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Long-term review

Aston Martin DBX – long-term-review

Published: 10 Sep 2021


  • SPEC




  • BHP


  • 0-62


Taking the Aston Martin DBX to the Scottish Highlands

Having learned that TG’s departing editor-in-chief Charlie Turner had been involved in the building of our new long-term DBX, Ollie Kew and I thought it best to give it a proper once-over soon after it arrived in the TG garage. Safety first...

So, what better way to do that than with a 900-mile round trip to the Scottish Highlands and back? Best to be thorough in these situations.

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To be fair, we had good reason for heading up that way, and it wasn’t just for the fantastically-tense game of snooker in the regal Billiards Room at the Inverlochy Castle Hotel (although let the record state that it ended with a Potts victory). 

No, our real purpose for heading up to the shores of Loch Lochy (brilliant name) was for the group test to end all group tests – our Scottish Speedster Shootout between the Ferrari Monza, the Aston Martin Speedster and the McLaren Elva. Click these blue words if you somehow missed it…

Now, the Speedsters would sensibly be delivered up to Inverlochy on transporters (with the exception of the Caterham 620S that Rowan would drive all the way from London – with its windscreen in place, thankfully – stopping only for fuel and to briefly contemplate his life choices). That meant Ollie and I could experience the delights of the A1 in the DBX, and we’d then be able to test its practicality as a support vehicle on the shoot.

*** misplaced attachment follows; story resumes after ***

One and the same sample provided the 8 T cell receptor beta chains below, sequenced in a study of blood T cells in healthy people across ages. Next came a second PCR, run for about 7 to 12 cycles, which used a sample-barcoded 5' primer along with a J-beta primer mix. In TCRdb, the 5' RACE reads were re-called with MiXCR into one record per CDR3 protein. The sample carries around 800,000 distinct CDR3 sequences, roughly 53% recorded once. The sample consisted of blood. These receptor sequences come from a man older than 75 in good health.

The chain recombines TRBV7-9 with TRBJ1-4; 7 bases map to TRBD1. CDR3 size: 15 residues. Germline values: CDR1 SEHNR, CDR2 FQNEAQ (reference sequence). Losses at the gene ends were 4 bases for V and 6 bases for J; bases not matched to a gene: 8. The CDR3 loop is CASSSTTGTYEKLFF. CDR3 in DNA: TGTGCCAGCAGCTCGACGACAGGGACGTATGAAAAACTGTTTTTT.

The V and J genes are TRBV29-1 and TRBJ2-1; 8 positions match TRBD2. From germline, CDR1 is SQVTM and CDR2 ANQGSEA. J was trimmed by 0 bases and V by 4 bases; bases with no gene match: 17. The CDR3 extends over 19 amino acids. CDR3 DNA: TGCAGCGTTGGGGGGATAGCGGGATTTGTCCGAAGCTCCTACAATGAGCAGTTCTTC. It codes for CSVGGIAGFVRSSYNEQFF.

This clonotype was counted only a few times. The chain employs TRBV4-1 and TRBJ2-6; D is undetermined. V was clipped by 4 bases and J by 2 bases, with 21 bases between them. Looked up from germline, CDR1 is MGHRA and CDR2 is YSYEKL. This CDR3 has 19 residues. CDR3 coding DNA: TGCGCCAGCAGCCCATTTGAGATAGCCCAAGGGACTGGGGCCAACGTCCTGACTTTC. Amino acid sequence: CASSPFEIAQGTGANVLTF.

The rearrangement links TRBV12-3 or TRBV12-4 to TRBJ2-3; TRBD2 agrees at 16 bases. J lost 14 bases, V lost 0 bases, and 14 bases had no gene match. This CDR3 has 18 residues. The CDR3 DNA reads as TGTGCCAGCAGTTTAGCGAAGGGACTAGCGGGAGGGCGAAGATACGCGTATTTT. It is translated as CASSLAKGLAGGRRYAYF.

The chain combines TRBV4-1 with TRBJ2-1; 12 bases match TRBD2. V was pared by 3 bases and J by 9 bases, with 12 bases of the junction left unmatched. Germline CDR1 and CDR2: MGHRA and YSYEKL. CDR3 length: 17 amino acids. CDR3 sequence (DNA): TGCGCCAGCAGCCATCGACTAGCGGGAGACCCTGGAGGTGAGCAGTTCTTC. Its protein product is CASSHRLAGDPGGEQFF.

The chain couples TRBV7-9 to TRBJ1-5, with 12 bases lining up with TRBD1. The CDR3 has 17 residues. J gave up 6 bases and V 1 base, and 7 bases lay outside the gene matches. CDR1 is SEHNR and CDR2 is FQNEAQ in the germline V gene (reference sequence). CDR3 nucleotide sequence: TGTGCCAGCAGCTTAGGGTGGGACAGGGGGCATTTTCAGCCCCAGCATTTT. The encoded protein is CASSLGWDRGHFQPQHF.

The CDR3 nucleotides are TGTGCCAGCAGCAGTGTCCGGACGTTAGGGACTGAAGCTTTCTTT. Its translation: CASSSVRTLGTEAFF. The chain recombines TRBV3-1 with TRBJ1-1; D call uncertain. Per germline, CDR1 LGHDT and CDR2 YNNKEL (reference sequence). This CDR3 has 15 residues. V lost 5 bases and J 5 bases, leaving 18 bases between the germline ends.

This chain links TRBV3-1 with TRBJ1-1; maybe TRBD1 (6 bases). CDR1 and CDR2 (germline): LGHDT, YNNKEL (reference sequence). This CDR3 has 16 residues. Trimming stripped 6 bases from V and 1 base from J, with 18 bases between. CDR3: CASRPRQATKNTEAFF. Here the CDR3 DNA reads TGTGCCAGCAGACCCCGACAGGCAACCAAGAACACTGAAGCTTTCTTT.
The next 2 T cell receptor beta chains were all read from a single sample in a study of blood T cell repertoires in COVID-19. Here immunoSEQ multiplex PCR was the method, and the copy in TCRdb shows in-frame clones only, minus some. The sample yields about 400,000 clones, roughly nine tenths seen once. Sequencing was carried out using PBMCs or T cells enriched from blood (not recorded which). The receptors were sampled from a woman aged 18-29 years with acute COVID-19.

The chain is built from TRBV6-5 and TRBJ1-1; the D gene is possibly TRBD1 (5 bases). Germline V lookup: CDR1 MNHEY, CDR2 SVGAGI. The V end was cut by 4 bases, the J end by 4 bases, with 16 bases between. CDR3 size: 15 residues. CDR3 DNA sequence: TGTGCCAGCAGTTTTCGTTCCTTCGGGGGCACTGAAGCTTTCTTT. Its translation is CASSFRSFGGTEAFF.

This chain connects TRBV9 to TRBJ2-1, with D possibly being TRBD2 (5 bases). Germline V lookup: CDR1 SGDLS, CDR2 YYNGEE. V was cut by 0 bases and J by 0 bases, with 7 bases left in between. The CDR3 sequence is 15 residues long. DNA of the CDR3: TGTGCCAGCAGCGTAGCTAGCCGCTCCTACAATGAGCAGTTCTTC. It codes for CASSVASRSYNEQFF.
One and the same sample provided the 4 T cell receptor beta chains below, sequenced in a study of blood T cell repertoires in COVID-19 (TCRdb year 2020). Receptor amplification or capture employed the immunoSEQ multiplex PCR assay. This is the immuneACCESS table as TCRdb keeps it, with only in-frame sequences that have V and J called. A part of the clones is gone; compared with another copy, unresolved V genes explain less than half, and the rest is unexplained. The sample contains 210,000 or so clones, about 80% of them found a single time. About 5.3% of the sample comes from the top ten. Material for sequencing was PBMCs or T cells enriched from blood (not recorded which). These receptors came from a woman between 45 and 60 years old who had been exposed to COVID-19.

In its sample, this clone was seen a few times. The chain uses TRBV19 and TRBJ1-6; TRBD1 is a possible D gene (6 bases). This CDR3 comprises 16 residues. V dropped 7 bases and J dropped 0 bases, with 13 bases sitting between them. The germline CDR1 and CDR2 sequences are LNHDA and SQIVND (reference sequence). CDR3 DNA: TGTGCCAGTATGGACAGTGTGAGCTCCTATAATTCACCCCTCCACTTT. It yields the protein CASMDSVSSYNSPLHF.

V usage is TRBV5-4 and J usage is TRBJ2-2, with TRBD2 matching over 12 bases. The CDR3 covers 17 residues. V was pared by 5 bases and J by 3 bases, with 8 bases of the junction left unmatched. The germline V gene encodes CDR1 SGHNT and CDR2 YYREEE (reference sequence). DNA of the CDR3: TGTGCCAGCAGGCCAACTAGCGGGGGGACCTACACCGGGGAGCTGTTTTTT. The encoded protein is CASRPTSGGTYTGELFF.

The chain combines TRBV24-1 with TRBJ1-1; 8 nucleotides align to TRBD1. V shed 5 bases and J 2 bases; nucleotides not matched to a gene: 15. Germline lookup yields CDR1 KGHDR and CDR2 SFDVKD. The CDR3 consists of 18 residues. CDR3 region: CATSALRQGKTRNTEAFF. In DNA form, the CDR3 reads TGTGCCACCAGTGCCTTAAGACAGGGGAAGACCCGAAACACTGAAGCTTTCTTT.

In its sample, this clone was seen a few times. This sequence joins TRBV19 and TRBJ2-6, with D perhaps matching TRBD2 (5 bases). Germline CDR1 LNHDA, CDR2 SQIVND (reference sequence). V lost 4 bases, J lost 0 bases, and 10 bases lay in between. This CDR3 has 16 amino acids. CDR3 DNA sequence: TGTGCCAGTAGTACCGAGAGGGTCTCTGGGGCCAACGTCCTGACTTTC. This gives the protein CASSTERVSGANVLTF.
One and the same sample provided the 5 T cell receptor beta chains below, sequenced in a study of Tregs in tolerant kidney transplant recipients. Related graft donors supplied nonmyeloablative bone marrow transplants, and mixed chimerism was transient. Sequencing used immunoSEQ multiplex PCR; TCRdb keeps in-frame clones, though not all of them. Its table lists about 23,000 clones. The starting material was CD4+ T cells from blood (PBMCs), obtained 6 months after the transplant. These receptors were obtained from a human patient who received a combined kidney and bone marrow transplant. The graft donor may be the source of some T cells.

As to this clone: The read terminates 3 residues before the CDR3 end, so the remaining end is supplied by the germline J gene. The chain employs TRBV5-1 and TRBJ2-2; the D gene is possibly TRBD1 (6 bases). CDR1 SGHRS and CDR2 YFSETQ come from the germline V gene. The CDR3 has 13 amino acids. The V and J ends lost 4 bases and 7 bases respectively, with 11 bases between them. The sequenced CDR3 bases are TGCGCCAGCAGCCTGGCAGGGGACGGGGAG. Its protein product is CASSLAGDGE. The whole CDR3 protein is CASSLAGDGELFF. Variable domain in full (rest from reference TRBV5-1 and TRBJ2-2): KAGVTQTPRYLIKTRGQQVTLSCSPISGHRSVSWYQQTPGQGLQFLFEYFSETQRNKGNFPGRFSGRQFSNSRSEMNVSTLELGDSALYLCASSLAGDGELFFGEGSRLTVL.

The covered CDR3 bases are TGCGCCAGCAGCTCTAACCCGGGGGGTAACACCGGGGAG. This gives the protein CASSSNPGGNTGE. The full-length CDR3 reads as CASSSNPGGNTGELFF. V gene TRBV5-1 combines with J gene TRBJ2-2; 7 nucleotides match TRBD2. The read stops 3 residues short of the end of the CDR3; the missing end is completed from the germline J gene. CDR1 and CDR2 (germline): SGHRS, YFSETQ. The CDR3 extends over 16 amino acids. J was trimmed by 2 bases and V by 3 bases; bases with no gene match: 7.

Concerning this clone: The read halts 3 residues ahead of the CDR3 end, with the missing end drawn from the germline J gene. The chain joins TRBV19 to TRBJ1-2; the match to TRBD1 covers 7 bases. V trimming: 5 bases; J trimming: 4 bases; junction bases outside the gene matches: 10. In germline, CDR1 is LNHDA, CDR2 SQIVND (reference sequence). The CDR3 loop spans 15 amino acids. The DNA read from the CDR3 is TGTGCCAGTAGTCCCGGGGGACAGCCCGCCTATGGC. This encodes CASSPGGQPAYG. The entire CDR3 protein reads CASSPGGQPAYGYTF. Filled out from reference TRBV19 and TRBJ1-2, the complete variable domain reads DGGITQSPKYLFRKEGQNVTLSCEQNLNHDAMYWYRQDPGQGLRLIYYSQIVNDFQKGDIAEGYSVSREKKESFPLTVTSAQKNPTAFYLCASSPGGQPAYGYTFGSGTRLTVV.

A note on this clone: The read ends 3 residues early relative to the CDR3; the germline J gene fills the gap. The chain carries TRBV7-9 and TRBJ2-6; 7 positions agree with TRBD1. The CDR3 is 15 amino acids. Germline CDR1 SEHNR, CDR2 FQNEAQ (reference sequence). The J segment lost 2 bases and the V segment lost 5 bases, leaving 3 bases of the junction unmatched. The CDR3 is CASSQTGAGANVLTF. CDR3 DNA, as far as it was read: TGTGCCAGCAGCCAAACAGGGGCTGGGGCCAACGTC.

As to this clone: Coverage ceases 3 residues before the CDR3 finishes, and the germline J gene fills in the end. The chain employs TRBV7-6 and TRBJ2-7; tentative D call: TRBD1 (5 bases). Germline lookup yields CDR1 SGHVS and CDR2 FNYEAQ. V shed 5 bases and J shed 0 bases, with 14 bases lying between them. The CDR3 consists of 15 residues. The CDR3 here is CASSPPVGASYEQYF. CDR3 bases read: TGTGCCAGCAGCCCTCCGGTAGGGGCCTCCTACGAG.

First impressions were that CT had done a great job on the configurator after a little help from Aston’s Chief Creative Officer, Marek Reichman. That blue interior with its touch of wood on the doors and centre console is a smart place to be and the DBX’s front seats are perfectly formed for a long slog – handy considering most folks grand tour in SUVs rather than actual GTs these days.

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There’s huge amounts of space for your legs and head, and the big Aston can settle into a remarkably quiet ninth-gear cruise at motorway speeds keeping the burbling V8 hushed. Tyre noise was respectable despite the massive 22-inch wheels. 

Our main issue? Even after nine straight hours behind the wheel, both of us were jabbing away at the central infotainment screen forgetting that it isn’t a touchscreen and you have to use the little clickwheel. Many finger smudges were made. Don’t blame us, it’s just so perfectly placed to be touch-sensitive.

I took over driving duties from Kew on the Scottish border, just as the big man upstairs decided to drop what felt like a month’s worth of rain in one afternoon. It may have four-wheel drive and it may weigh over 2.2 tonnes, but we can confirm that the DBX isn’t immune from a little bit of aquaplaning. 

On the whole, HMS DBX dealt with the unholy weather with relative ease and remained relaxing throughout. Plus, when the rain eased the 542bhp 4.0-litre biturbo V8 was useful for dispensing with caravans on single carriageway roads. An average of around 20mpg was a little hard to swallow, though, and the DBX’s 85-litre tank made for daunting £100+ fuel stops. When’s that hybrid version landing, chaps?

Still, it’s a mark of just how easily the DBX dispatches miles that Jack and Rowan decided to pull rank and grab the keys for the drier journey home, leaving Ollie and I to follow in their wake. In a Skoda estate. Sorry-not-sorry about the empty crisp packets, chaps.

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